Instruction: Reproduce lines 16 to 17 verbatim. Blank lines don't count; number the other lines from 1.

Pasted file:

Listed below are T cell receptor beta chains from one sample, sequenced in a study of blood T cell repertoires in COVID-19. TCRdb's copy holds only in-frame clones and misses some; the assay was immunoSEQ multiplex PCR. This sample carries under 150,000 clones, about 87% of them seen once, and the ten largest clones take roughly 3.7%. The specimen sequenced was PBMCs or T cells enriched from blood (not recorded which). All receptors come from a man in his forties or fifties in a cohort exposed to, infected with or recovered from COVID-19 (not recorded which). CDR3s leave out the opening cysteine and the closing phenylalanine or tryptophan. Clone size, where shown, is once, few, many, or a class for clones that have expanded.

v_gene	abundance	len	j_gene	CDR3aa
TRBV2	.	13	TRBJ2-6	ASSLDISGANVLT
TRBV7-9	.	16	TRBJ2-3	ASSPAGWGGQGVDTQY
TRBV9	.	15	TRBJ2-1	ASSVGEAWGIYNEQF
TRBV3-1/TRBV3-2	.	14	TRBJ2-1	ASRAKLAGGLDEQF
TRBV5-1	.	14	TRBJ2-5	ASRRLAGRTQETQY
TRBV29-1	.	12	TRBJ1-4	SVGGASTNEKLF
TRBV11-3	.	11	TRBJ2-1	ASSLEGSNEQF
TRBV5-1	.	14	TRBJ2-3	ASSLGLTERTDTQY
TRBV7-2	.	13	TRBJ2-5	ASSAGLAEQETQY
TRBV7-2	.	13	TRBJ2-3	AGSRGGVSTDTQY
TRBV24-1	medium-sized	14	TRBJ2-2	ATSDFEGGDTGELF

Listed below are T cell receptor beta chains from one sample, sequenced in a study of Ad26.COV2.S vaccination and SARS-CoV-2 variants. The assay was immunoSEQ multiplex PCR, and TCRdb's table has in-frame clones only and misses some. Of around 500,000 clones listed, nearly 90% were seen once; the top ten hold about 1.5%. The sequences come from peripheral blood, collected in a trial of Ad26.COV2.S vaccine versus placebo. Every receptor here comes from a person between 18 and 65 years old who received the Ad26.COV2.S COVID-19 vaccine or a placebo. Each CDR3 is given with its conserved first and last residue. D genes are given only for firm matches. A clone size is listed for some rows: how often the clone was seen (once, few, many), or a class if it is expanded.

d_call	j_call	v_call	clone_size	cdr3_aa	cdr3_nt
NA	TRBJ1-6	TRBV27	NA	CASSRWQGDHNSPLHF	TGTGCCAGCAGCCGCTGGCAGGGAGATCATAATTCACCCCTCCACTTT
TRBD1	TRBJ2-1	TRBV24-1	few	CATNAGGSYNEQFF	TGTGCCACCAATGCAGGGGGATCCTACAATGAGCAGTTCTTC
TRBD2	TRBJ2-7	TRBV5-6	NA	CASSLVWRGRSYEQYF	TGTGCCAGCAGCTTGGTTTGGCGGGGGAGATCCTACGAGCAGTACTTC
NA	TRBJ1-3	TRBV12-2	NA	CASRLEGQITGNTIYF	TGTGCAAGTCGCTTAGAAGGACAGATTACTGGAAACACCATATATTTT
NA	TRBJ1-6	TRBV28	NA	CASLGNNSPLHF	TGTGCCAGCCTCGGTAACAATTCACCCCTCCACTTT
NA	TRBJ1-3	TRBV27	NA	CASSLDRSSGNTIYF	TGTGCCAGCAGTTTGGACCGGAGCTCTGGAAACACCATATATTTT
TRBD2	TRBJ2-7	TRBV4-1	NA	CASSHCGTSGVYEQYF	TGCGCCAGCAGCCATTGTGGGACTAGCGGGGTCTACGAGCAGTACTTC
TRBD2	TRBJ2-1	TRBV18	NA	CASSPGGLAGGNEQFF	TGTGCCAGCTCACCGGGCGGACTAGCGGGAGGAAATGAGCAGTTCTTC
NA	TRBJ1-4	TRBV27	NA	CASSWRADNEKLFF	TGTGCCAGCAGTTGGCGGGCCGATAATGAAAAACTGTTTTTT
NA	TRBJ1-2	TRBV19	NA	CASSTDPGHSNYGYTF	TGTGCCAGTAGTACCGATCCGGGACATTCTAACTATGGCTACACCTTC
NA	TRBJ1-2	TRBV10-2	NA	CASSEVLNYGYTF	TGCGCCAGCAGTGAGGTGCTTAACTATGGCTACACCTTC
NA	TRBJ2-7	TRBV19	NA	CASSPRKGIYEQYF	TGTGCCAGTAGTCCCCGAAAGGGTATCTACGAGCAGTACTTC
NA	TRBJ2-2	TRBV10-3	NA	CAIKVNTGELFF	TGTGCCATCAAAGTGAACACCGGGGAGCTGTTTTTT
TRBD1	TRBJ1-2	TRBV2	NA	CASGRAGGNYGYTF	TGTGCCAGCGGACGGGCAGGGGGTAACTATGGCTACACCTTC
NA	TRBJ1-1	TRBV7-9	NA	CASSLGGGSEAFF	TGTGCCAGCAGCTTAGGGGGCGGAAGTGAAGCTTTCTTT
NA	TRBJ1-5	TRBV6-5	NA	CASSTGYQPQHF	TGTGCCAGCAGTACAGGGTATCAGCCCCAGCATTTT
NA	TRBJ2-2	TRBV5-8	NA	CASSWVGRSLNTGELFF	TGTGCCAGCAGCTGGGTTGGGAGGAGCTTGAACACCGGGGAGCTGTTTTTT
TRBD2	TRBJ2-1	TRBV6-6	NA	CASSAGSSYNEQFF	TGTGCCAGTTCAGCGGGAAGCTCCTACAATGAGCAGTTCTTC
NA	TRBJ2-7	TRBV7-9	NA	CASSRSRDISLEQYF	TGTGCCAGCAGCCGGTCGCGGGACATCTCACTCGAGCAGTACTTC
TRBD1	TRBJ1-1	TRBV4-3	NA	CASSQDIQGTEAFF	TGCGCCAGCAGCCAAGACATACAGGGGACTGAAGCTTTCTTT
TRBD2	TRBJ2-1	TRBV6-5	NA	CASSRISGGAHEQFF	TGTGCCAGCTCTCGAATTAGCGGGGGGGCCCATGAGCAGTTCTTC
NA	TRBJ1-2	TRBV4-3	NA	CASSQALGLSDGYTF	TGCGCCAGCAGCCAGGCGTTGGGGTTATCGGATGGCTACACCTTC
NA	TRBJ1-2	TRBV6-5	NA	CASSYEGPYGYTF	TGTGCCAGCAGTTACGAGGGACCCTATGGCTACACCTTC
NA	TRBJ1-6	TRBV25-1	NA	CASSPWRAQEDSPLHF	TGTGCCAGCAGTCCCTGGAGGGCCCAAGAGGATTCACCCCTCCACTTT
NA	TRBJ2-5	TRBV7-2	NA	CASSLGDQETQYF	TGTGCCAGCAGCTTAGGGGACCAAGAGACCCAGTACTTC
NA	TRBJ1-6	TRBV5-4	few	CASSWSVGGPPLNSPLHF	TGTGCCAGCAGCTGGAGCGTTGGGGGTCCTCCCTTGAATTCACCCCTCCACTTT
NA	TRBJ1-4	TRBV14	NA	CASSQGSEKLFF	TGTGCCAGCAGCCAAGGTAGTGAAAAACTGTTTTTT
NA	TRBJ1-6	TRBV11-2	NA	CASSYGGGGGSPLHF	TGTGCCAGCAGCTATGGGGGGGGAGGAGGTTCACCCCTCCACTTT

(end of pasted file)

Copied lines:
NA	TRBJ1-6	TRBV27	NA	CASSRWQGDHNSPLHF	TGTGCCAGCAGCCGCTGGCAGGGAGATCATAATTCACCCCTCCACTTT
TRBD1	TRBJ2-1	TRBV24-1	few	CATNAGGSYNEQFF	TGTGCCACCAATGCAGGGGGATCCTACAATGAGCAGTTCTTC